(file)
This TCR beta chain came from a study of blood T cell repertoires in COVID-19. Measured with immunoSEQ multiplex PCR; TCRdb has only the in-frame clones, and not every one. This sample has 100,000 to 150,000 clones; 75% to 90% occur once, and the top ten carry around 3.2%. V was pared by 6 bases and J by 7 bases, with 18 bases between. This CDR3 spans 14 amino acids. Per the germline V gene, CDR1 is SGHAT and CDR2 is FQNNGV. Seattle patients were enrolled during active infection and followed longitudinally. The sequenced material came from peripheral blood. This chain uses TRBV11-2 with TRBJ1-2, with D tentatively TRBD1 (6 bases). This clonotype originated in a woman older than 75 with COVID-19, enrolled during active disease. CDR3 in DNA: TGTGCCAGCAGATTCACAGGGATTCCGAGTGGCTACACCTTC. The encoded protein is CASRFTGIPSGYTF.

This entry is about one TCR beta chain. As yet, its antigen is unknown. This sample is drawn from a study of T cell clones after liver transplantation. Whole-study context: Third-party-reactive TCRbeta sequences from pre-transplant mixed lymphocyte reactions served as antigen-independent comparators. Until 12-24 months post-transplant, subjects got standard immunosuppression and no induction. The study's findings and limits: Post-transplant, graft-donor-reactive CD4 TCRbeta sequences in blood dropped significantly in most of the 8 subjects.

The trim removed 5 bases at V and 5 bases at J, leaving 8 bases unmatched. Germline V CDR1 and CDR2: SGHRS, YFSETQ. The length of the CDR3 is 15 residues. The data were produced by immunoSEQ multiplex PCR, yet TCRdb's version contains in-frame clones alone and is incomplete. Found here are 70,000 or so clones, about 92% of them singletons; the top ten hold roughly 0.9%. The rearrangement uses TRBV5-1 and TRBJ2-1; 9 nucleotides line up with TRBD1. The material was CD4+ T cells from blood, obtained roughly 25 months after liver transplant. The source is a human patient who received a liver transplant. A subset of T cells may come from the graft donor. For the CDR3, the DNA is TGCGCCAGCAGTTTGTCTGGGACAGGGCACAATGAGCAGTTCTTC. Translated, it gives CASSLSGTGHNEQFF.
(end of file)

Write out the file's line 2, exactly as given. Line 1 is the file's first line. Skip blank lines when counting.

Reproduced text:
This entry is about one TCR beta chain. As yet, its antigen is unknown. This sample is drawn from a study of T cell clones after liver transplantation. Whole-study context: Third-party-reactive TCRbeta sequences from pre-transplant mixed lymphocyte reactions served as antigen-independent comparators. Until 12-24 months post-transplant, subjects got standard immunosuppression and no induction. The study's findings and limits: Post-transplant, graft-donor-reactive CD4 TCRbeta sequences in blood dropped significantly in most of the 8 subjects.